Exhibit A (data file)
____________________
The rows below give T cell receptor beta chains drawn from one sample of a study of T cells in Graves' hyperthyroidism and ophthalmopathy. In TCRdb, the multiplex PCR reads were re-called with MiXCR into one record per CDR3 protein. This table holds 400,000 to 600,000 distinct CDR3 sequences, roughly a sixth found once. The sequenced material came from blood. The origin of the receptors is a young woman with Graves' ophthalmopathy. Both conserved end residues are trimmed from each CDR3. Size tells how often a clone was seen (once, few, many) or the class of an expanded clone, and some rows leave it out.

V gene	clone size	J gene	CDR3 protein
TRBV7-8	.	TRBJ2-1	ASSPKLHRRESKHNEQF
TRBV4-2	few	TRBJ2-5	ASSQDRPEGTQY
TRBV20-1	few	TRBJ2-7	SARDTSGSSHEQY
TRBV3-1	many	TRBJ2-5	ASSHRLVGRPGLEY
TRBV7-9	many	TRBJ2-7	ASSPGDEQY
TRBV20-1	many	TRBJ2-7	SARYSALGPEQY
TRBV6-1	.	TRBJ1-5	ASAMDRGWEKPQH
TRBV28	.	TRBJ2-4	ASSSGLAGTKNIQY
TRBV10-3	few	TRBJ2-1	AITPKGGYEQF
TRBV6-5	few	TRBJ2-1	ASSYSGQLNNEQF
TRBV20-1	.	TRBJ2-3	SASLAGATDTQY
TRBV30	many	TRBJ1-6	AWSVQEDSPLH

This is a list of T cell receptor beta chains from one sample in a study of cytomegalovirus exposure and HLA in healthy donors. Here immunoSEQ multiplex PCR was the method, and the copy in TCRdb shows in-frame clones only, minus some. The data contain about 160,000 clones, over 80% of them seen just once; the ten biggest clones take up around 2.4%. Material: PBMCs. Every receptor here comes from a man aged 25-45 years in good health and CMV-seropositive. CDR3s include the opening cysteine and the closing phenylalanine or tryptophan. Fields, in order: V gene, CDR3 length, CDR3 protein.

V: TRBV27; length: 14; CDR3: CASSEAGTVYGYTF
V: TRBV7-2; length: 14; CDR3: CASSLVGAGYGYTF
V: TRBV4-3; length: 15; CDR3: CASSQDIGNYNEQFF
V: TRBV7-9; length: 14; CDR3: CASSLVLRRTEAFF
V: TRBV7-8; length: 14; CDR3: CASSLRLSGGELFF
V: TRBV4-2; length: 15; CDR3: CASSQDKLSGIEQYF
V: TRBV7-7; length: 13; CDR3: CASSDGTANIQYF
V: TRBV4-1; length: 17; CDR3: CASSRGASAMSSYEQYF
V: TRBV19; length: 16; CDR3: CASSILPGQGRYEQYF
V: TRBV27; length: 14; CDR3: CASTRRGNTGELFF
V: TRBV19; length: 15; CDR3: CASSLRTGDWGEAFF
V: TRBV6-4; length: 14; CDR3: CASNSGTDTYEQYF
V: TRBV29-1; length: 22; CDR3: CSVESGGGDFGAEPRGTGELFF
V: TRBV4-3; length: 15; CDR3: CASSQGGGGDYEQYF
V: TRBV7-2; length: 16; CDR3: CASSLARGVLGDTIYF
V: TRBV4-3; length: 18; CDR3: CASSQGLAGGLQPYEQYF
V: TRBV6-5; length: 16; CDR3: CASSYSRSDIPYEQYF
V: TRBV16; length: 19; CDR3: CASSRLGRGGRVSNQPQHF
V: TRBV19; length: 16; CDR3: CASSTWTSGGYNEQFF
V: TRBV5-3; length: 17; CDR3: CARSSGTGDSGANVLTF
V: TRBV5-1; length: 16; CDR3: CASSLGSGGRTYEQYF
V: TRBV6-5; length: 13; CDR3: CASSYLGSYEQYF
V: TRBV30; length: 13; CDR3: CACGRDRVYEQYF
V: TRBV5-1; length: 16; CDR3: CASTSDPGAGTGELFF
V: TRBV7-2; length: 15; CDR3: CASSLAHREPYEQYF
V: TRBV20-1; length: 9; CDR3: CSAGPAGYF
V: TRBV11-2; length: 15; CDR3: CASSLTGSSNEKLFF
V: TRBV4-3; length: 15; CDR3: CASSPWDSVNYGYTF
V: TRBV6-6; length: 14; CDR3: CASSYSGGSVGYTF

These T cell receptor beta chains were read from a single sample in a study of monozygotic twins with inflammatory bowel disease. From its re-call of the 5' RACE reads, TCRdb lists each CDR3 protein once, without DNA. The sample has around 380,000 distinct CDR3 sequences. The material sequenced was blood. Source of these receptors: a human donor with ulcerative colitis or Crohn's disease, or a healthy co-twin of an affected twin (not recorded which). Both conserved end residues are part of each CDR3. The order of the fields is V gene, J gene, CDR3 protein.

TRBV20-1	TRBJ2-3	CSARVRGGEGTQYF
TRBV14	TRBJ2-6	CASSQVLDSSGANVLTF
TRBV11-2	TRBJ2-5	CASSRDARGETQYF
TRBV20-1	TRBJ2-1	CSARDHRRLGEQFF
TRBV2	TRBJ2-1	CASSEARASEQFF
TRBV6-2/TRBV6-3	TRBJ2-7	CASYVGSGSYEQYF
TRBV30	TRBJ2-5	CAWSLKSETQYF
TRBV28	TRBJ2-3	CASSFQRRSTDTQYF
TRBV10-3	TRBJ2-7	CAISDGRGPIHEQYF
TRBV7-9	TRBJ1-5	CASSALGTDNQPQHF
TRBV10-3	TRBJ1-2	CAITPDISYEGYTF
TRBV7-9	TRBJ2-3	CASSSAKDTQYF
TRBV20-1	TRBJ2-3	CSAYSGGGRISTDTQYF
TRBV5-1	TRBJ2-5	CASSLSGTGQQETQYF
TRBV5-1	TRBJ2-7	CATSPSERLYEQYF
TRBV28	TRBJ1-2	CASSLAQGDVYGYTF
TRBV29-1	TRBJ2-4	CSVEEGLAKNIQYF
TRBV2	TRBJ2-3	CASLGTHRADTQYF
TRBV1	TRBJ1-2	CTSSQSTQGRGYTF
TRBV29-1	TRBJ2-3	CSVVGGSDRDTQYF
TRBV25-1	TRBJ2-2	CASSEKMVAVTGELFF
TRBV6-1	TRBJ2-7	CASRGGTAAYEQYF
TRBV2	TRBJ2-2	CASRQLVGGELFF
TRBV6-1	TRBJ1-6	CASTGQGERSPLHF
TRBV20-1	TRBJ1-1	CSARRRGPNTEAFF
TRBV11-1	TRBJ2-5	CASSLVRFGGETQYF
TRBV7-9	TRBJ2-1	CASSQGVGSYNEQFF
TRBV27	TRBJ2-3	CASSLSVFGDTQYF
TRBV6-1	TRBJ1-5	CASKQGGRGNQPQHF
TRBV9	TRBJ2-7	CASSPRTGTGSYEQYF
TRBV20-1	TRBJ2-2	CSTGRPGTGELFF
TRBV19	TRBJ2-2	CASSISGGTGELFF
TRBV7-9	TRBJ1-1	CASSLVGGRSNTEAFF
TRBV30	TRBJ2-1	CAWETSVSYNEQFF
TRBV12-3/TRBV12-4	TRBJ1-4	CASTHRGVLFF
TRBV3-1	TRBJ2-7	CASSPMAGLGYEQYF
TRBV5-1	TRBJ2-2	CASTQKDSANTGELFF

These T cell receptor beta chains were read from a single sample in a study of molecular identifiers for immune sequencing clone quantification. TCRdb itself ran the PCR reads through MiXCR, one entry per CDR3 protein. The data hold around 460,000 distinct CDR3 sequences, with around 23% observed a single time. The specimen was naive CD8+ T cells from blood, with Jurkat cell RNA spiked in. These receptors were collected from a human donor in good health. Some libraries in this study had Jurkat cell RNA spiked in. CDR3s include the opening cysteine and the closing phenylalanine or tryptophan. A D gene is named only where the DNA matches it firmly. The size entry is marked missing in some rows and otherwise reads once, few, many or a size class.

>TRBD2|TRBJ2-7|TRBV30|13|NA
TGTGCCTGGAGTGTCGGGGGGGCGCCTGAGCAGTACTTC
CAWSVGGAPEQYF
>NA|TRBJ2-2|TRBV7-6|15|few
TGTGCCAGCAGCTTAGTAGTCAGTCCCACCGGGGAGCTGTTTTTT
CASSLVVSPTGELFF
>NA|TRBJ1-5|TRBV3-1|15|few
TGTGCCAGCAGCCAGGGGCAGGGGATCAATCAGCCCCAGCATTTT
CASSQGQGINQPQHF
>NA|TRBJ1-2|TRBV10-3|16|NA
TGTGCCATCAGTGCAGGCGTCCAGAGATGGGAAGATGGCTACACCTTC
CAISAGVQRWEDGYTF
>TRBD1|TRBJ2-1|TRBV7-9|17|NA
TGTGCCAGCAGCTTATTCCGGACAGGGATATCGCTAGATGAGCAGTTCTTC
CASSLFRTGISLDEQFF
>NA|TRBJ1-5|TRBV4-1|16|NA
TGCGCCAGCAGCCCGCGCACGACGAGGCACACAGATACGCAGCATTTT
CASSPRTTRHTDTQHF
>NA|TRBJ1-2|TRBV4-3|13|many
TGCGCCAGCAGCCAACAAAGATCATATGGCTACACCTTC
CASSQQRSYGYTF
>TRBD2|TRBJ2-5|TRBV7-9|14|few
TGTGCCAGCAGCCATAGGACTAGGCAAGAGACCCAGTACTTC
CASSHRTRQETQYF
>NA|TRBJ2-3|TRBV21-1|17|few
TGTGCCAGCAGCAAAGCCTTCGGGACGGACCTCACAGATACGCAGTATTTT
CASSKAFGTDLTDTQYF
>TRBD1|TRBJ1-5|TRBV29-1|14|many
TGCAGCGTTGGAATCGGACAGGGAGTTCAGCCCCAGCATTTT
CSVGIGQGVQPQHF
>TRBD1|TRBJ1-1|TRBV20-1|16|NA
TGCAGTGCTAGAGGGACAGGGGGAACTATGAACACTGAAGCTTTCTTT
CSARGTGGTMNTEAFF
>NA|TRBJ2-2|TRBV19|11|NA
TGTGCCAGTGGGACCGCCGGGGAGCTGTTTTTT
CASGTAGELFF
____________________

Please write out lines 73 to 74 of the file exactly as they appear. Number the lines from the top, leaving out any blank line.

TRBV27	TRBJ2-3	CASSLSVFGDTQYF
TRBV6-1	TRBJ1-5	CASKQGGRGNQPQHF